FIG. 4 is a front view looking toward the measuring spindle.
The piezoelectric positioning element comprises a micrometer screw 1, the housing 1a of which (also called a shaft) is firmly anchored in the adjustable portion 2 of an intermediate part 3.
The micrometer screw 1 is of conventional structure, namely having a rotatable measuring drum 1b, the rotation of which axially adjusts the spindle 1c.
The intermediate part 3 comprises the aforementioned adjustable portion 2, which supports the micrometer screw 1, and a portion 4 that is elastically adjustable relative to the portion 2 and functions as a mounting foot. To this end, it is provided with attachment bores 4a and/or with a cylindrical shaft 3a, so that the complete positioning element can easily be mounted in the vicinity of the component that is to be positioned. It is particularly favorable to mount the element via the shaft 3a, which is disposed in the axial extension of the housing 1a of the micrometer screw and is traversed by its spindle 1c, because then the positioning element can be mounted in the same bore in which previously the mounting shaft of a conventional micrometer screw was secured.
The two portions 2 and 4 of the intermediate part 3 are elastically joined to one another by spring bars 5 and 6. These spring bars extend perpendicular to the measurement direction and are produced by means of slits 5a, 5b and 6a, 6b traversing the intermediate part. Thus, in combination with the horizontal slit 7 extending from slit 5b to slit 6a, a play-free parallel guide between the portions 2 and 4 is produced.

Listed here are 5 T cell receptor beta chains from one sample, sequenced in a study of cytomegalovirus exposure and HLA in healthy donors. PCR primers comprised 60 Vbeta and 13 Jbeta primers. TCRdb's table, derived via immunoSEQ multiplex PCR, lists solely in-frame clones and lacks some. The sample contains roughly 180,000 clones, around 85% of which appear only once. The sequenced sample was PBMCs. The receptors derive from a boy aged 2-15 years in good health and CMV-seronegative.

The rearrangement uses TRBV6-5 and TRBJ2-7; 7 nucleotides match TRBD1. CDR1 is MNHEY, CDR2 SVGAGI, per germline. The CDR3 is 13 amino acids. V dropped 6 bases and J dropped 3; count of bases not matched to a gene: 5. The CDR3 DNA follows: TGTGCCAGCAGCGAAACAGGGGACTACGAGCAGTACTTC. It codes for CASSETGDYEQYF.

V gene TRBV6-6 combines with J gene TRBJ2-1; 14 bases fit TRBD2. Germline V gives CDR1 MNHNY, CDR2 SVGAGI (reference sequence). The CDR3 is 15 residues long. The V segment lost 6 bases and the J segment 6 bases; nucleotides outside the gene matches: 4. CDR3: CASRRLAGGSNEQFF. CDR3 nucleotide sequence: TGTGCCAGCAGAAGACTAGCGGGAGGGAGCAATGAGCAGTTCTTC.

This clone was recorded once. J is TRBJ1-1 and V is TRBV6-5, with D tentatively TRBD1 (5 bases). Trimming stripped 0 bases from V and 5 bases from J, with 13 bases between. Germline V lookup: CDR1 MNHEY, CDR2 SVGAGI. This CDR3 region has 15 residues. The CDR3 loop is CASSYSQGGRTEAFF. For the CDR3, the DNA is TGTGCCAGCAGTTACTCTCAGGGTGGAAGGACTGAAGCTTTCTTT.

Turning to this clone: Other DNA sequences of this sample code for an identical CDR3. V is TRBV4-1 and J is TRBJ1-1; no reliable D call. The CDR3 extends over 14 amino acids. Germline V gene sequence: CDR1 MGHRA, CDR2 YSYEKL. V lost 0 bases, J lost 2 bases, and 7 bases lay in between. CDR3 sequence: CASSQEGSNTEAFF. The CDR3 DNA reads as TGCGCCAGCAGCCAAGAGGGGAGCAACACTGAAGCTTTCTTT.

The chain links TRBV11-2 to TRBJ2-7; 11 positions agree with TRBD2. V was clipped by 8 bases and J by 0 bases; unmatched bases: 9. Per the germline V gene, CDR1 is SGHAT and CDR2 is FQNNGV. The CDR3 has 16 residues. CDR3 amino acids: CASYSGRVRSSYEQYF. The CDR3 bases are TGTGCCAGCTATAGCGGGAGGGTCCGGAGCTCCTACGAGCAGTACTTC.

The function of this parallel guide is illustrated by FIG. 2. Here the two spring bars 5 and 6 are shown in the form of arms pivotably attached to the portions 2 and 4, and the known principle of parallelogram guidance is apparent.
The fact that this parallelogram guidance results in an arcuate motion of the portion 2 relative to the portion 4 has no significance here, because given the adjustment paths, in the micrometer range, between the two portions, the transverse component of the displacement motion is negligible.
FIG. 2 also shows the piezotranslator 8, which was left out of FIG. 1 for the sake of simplicity. It is built into the intermediate part 3 parallel to the micrometer screw, in such a way that with one end it rests on a vertically upright leg 4b of the portion4 and with its other end rests on the spring bar 5. If it is subjected to a predetermined voltage via the connection line 8a, so that it expands, the result is the desired fine adjustment of the portion 2 hearing the micrometer screw.
For amplification of the short positioning paths of the piezotranslator 8, it engages the spring bar 5 in approximately its middle portion, or lower. The result is at least a doubling of the adjustment path of the micrometer screw relative to the change in length of the piezotranslator.